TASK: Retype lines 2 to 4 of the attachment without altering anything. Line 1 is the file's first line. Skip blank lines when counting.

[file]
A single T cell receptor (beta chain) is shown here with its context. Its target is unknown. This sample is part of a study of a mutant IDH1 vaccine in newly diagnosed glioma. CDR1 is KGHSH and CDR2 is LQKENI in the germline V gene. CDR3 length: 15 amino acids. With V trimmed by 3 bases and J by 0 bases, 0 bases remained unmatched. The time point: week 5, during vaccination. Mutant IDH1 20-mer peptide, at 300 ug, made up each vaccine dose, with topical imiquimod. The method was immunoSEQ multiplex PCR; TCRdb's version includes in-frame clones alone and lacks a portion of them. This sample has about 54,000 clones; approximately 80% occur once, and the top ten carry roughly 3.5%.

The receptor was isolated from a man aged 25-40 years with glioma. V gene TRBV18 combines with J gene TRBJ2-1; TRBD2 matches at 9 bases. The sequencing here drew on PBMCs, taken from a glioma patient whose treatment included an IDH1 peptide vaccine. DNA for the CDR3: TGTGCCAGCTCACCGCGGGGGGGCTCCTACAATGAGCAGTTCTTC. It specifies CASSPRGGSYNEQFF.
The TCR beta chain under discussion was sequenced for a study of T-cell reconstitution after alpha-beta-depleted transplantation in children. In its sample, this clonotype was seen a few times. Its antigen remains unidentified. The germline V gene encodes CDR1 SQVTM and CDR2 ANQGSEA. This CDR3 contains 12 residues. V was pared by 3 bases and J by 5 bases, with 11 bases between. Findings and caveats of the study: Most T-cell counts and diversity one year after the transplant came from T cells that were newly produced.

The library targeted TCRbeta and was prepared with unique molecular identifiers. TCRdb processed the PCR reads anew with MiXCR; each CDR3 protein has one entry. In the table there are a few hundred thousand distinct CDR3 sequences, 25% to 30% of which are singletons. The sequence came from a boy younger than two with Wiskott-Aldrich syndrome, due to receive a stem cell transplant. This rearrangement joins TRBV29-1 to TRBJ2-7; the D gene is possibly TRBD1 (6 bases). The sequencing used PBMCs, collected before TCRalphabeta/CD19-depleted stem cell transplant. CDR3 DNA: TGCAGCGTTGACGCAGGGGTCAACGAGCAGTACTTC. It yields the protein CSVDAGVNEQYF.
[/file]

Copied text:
The receptor was isolated from a man aged 25-40 years with glioma. V gene TRBV18 combines with J gene TRBJ2-1; TRBD2 matches at 9 bases. The sequencing here drew on PBMCs, taken from a glioma patient whose treatment included an IDH1 peptide vaccine. DNA for the CDR3: TGTGCCAGCTCACCGCGGGGGGGCTCCTACAATGAGCAGTTCTTC. It specifies CASSPRGGSYNEQFF.
The TCR beta chain under discussion was sequenced for a study of T-cell reconstitution after alpha-beta-depleted transplantation in children. In its sample, this clonotype was seen a few times. Its antigen remains unidentified. The germline V gene encodes CDR1 SQVTM and CDR2 ANQGSEA. This CDR3 contains 12 residues. V was pared by 3 bases and J by 5 bases, with 11 bases between. Findings and caveats of the study: Most T-cell counts and diversity one year after the transplant came from T cells that were newly produced.

The library targeted TCRbeta and was prepared with unique molecular identifiers. TCRdb processed the PCR reads anew with MiXCR; each CDR3 protein has one entry. In the table there are a few hundred thousand distinct CDR3 sequences, 25% to 30% of which are singletons. The sequence came from a boy younger than two with Wiskott-Aldrich syndrome, due to receive a stem cell transplant. This rearrangement joins TRBV29-1 to TRBJ2-7; the D gene is possibly TRBD1 (6 bases). The sequencing used PBMCs, collected before TCRalphabeta/CD19-depleted stem cell transplant. CDR3 DNA: TGCAGCGTTGACGCAGGGGTCAACGAGCAGTACTTC. It yields the protein CSVDAGVNEQYF.